11 Quick Tips for a Successful Long-Distance Move

Many people throughout the U.S. are rethinking how and where they live, and what will be necessary for healthy and happy living going forward.

The ease of working from home has made many professionals more mobile than ever, while others may need to relocate to access optimal employment opportunities in a changing economy.

Moving is never easy, but with a lot of preparation, you can get your household from point A to point B with as little disruption as possible. Here are 11 tips for preparing for a long-distance move.

Plan, Prepare and Schedule

Once your relocation is confirmed, start sketching out your to-do list and make a timeline, moving backward from your ideal arrival date. You'll need to plan for how to move your household items, family members, pets and vehicles, either together or separately.

You'll want to arrange for food, shelter and clothing while you're in transit, while also making your new home as ready for your arrival as possible. Stay organized by keeping to-do lists, calendars, receipts and estimates in one central file.

Call in the Professionals

As soon as your plan takes shape, call several moving companies for estimates. Make sure you understand everything included in each estimate and review the insurance options offered.

Most moving companies only provide a limited policy that you'll want to supplement with more comprehensive coverage. Remember to call for separate estimates for vehicle movers and pet relocation services, if needed.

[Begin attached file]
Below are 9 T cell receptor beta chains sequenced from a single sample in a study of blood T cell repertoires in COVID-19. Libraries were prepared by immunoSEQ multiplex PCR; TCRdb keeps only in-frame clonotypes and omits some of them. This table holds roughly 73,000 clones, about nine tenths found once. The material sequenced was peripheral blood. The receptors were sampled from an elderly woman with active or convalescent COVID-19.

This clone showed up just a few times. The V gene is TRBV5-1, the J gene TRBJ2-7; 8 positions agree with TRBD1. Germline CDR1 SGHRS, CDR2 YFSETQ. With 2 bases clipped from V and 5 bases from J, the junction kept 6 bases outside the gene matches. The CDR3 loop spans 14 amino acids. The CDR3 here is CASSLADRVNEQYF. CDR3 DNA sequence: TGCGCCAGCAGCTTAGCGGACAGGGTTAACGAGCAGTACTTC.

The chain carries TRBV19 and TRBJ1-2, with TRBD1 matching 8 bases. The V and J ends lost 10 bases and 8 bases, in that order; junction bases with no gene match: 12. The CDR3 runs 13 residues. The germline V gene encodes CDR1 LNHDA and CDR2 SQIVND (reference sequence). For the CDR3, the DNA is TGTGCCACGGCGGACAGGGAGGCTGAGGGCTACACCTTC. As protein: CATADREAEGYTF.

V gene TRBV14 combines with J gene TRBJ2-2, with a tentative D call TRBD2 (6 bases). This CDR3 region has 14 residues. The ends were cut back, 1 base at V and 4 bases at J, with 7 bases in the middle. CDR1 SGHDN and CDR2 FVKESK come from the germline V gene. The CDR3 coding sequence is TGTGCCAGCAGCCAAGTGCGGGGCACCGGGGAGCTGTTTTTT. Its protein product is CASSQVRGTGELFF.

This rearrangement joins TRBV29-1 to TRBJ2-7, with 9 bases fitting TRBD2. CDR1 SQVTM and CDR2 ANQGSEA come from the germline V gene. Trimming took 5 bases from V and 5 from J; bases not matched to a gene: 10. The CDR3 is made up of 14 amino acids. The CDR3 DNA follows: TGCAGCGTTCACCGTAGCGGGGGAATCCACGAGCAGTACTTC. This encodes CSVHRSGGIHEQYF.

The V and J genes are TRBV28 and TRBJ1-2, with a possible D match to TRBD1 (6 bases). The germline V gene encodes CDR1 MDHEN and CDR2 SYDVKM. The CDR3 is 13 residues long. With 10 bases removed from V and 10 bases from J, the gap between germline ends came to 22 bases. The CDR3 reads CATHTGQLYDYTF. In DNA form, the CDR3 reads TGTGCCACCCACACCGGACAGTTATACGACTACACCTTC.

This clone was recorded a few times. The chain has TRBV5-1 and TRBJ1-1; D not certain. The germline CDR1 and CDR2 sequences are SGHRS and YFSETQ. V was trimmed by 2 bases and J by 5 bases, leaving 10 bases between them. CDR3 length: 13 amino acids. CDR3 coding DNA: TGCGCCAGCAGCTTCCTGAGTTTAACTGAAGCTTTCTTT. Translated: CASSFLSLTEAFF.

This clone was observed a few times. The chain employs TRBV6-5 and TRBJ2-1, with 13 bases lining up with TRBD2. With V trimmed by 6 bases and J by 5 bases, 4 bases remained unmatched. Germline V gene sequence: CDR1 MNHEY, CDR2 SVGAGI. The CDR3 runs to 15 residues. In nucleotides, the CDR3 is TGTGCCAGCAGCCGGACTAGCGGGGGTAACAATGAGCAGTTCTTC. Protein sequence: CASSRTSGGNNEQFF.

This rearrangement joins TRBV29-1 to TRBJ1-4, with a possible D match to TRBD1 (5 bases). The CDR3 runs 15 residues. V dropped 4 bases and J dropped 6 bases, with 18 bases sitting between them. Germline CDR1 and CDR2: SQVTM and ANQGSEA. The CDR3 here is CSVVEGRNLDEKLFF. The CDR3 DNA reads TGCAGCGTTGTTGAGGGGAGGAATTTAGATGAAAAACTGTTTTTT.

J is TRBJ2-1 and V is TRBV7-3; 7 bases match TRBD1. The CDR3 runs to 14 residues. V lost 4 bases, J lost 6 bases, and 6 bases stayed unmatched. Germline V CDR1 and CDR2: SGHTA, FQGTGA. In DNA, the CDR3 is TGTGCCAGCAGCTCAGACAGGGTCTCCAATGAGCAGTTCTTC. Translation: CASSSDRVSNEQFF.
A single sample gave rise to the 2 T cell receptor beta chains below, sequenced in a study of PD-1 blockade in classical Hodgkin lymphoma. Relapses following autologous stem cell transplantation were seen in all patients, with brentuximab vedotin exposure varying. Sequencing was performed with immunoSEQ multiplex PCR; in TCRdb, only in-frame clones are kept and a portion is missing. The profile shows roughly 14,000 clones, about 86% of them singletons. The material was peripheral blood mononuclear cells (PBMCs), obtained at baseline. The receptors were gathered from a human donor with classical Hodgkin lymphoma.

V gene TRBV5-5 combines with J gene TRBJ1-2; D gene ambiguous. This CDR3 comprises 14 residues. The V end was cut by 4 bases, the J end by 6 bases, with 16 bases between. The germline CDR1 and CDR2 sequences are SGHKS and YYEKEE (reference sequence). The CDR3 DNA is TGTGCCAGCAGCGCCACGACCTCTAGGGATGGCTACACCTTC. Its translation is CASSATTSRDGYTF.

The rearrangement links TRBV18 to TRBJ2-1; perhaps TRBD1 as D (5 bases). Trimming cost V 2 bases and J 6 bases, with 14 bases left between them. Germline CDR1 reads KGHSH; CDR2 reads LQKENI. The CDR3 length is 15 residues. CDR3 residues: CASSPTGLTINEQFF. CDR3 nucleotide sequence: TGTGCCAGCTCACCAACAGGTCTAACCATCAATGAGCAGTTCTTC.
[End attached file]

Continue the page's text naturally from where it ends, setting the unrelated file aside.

Make Reservations

Once you've reviewed your estimates, select your movers and book your moving dates – this is when the clock really starts.

If the humans and pets in your life will be moving separately from your belongings, start making reservations for flights or hotels along your route.

If you need temporary accommodations in your new location, make those arrangements as well.

Disassemble Furniture

Moving companies get paid by the quarter hour, so you don't want to pay for them to disassemble furniture like bed frames. Likewise, moving bulky items that can be broken down into fewer pieces will be easy to move around your new home.

When disassembling furniture, make sure to keep all the nuts and bolts in a labeled plastic bag.

Plan for Pets

Pets add a whole layer of complication to the long-distance moving process. The easiest way to move with pets is in your vehicle, but that's not always possible.

Keep in mind that not all airlines accommodate all types of pets, and while there are pet transport services available, going that route means being separated from your pet for days.

No matter how your pet will travel, obtain a proper carrier, and have medication and food on hand for both transport and arrival at your destination. Also, arrange for a veterinary visit to receive a pet health certificate (required for airlines and transportation services) and make sure your pets are up-to-date on vaccines.

Ship Items in Advance

If you're not using a long-distance moving company, it may make sense to ship some items to your new place in advance.